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Lincolnshire Chief Constable tells of the challenges his force faces...

By Lincolnshire Echo  |  Posted: July 09, 2012

  • Tough decisions: Chief Constable Neil Rhodes says he has done everything possible to maintain Lincolnshire Police's effectiveness in a difficult financial climate. However, he believes there could be a point at which more pressure put on the force may result in a cut in the number of police officers. He does not want central Government "to push us towards that point"

  • On the beat: Chief Constable Neil Rhodes is committed to battling to protect Lincolnshire's levels of policing performance

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A new report from Her Majesty's Inspectorate of Constabulary says there is a risk Lincolnshire Police will not be able to deliver an effective service in the face of deep financial cuts. Louise Wallace discusses those issues with Chief Constable Neil Rhodes...


The county's top police officer will urge Whitehall not to "push" him into axing cops when he meets with a minister later this month.

Chief Constable Neil Rhodes will meet with the minister for policing and criminal justice, Nick Herbert, when he comes to Lincolnshire on July 23.

The visit comes in the aftermath of a report from Her Majesty's Inspectorate of Constabulary which said it had "multiple concerns" about how the force would meet stringent cuts.

Lincolnshire Police has to find £21 million in savings by 2015.

It is on target to find £18 million but there is a £3 million deficit – the equivalent of 70 police officers.

But this week the HMIC report said more pressure could mean cuts to front-line policing.

An alternative would be for the force to raise its council tax precept.

Lincolnshire has already lost 70 officers and is already planning to shed more than 20 a year for the next three years, following the Comprehensive Spending Review.

Mr Rhodes told the Echo: "In Lincolnshire we are confident that we have done everything a forward-looking police force can do and we are still working to improve that position but there has to be a limit, there has to be a tipping point.

"Stripping resources, particularly police officers out of Lincolnshire, will mean we can't sustain the right levels of performance. We do not think we are at that point yet, the evidence shows that strongly. But our message to central Government is 'please don't push us towards that point'."

"There has to come a point where we have gone down every avenue to trim and the only remaining thing to do is cut police officers. But I am committed to officers in uniform on the streets, along with counter terrorism, major crime and serious and organised crime."

Lincolnshire Police is the lowest funded force per head of population in England and Wales, with £171 per head, per year against a national average of £206.

"That's the bit that's not right," said Mr Rhodes. "We believe that we deserve a larger share of the national policing pot, even though we accept that pot has shrunk and is likely to shrink further in the next spending review round.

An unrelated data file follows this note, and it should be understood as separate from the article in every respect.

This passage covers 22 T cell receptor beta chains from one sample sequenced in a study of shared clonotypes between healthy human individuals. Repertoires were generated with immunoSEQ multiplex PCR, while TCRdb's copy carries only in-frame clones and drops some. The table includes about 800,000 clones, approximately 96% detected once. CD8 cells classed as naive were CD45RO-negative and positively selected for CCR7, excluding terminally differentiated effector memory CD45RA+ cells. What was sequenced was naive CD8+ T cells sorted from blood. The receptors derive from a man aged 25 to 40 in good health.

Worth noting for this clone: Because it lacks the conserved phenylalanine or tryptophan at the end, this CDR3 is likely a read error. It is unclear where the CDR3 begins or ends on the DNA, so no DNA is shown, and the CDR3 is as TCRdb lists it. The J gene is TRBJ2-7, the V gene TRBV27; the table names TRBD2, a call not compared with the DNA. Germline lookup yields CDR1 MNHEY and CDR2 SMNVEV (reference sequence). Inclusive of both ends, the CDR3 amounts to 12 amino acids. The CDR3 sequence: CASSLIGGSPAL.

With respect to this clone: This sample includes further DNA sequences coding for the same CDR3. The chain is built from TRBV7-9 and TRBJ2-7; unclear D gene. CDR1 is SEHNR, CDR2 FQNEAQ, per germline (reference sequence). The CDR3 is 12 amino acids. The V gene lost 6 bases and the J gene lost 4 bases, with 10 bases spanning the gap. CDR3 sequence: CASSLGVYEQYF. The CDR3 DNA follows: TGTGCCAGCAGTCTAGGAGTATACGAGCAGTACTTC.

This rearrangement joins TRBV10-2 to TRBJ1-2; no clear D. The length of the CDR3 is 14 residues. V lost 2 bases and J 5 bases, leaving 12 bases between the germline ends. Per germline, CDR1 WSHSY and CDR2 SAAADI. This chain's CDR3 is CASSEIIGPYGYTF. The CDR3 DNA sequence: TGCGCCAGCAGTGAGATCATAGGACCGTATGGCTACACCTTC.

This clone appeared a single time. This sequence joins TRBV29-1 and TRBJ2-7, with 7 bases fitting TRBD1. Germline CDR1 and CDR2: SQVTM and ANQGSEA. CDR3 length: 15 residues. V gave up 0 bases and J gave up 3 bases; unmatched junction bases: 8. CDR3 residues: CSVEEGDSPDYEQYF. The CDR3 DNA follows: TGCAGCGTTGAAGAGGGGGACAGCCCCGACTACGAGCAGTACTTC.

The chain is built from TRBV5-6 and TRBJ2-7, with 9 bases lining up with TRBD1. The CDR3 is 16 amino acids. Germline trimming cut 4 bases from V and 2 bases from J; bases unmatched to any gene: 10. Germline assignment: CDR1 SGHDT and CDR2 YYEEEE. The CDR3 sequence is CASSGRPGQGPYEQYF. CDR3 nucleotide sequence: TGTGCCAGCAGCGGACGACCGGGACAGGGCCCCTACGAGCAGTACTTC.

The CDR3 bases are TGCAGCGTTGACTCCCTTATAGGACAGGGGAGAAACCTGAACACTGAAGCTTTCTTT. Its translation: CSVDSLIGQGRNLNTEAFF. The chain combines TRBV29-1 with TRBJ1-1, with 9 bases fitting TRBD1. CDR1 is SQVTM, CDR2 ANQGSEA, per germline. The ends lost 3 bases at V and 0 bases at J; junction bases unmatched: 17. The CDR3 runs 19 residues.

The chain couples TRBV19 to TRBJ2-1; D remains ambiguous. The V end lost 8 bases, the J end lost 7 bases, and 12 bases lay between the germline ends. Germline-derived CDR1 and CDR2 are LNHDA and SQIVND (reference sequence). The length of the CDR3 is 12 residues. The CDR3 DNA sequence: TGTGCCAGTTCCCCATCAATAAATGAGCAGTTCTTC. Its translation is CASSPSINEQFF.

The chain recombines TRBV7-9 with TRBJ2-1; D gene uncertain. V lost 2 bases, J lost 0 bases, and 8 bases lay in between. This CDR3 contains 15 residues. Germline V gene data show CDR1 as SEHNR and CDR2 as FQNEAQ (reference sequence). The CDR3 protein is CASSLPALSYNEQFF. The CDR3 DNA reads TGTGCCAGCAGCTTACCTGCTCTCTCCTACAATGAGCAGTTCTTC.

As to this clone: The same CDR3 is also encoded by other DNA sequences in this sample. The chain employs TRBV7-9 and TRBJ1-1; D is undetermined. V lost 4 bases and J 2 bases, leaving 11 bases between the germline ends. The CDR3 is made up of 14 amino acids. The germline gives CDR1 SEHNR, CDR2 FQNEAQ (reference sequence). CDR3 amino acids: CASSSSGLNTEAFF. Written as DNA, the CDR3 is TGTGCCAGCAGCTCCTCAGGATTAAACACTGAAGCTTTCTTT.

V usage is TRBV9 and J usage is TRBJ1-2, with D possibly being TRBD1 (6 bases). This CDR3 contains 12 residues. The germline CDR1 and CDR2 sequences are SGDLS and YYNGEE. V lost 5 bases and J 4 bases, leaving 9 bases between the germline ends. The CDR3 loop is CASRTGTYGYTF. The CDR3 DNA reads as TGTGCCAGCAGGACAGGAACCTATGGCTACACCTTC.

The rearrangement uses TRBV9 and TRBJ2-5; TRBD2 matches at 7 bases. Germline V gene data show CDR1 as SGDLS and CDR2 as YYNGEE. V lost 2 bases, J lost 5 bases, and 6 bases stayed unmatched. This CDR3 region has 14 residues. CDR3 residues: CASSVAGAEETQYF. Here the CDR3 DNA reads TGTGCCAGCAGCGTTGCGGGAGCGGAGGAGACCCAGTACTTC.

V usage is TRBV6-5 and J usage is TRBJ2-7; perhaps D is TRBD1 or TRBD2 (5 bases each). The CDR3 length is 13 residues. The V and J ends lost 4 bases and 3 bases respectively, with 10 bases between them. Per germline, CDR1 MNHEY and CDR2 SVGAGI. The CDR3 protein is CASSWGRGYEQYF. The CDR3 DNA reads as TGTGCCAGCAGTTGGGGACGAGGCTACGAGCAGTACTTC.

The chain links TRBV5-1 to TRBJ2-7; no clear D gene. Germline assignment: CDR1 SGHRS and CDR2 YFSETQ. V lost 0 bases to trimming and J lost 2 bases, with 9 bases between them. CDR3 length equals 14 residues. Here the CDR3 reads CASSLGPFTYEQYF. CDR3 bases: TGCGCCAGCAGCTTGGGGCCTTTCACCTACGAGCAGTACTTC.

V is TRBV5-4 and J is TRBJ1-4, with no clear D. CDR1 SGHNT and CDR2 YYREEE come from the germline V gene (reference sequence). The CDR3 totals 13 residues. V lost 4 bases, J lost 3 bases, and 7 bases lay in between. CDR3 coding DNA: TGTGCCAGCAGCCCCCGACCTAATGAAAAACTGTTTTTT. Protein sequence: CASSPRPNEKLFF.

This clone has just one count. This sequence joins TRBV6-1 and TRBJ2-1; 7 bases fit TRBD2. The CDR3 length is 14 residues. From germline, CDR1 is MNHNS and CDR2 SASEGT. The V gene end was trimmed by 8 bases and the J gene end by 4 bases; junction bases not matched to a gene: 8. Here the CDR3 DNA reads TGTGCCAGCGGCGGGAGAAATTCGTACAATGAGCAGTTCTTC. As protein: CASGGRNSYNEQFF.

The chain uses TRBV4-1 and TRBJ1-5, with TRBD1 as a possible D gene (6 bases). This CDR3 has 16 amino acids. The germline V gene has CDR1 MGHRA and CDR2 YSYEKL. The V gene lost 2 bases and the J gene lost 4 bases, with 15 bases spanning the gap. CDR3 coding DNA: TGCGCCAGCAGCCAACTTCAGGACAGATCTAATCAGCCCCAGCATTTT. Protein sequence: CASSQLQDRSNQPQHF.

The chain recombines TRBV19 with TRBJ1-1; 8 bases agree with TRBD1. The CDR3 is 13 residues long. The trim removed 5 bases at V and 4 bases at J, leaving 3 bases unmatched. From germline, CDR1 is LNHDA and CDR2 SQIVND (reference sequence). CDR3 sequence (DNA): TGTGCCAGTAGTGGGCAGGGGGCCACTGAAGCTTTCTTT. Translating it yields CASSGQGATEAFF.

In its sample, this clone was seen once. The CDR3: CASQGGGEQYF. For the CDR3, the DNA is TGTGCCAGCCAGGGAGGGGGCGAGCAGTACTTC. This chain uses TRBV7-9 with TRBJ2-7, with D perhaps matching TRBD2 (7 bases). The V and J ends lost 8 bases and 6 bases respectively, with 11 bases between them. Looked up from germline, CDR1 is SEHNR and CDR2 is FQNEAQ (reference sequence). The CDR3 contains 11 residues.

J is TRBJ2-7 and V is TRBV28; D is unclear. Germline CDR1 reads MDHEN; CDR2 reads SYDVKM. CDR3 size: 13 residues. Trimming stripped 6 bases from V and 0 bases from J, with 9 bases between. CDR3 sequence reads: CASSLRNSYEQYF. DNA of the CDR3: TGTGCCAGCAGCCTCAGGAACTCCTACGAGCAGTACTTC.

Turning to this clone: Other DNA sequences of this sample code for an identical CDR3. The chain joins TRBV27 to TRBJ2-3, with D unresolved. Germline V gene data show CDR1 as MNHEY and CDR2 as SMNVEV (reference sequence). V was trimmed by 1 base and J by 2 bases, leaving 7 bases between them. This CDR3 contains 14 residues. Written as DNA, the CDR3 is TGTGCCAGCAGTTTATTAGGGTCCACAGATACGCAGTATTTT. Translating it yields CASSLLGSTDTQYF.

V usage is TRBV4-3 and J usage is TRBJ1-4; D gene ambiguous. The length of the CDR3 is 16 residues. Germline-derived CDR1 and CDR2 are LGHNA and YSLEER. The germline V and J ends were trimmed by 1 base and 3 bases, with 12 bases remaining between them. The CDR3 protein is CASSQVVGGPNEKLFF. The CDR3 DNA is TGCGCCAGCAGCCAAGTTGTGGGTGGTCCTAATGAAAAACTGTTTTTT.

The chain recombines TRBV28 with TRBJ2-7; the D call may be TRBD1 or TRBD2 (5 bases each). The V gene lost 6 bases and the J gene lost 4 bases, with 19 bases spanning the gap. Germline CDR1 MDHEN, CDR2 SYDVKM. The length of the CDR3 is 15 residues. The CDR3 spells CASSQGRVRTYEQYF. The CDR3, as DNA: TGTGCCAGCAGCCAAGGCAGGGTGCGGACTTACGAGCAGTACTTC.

"We are not saying we should not bear our share but we are asking for fairness. We are entitled to a fairer share and I will press that with Nick Herbert when he visits.

"I will be encouraging him to have a more structured approach to any further reduction to police funding, rather than simply slicing across the board.

"There are certain forces in the country who are less able to bear percentage cuts.

"And it's not right that bridging the gap should fall to the local population in the precept."

Lincolnshire Police will have 84 per cent of its officers in frontline roles by 2015.

"We've only got 23 officers, which include me and the deputy chief, who do not have a significant crime fighting component to our jobs," said Mr Rhodes. "That's 23 out of 1,120 so there's no great big pool of people sat waiting to be drafted out.

"I want the policing minister to understand that we have pushed this about as far as we can and he needs to explore different ways to resolve the financial issues in Lincolnshire."

A Home Office spokesperson said: "HMIC's report identified just three out of 43 forces that were of concern. In common with all the rest, these forces must now put plans in place to make the necessary savings within the funding framework."

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  • West_Lindsey  |  July 09 2012, 1:49PM

    Regrettably for Mr Rhodes it is time to reduce Lincolnshire police from the top down. Preferably start with the excess of Chief Inspectors, Superintendents, Chief Superintendents, Inspectors etc etc. I believe if Mr Tom Windsor's plans are enacted, as in his report, where a physical test would be required for those wishing to stay and assist the public, this may help select and retain more active crime fighters, fit enough to receive a fair re-evaluated salary. Based on the performance and service provisin of Lincolnshire Police it would be impossible to ask members of the public who are already paying for this force to be expected to contribute more.

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  • Whiley45  |  July 09 2012, 9:04AM

    PCSOs were the first step on a downward spiral for our Police Forces but it is too late to change that now. However it is not too late for this useless government to wake up and realise that fighting crime and the maintenance of law and order should be the first priority when we are in times of austerity. We should be increasing the number of Police Officers not cutting them and The Chief Constable should be devoting all his time to cutting crime and not cutting costs. Wake up Clegg and Cameron before it is too late!

    |   -1
  • rick29  |  July 09 2012, 8:06AM

    just axe the useless PCSO's first instead of normal police.

    |   3

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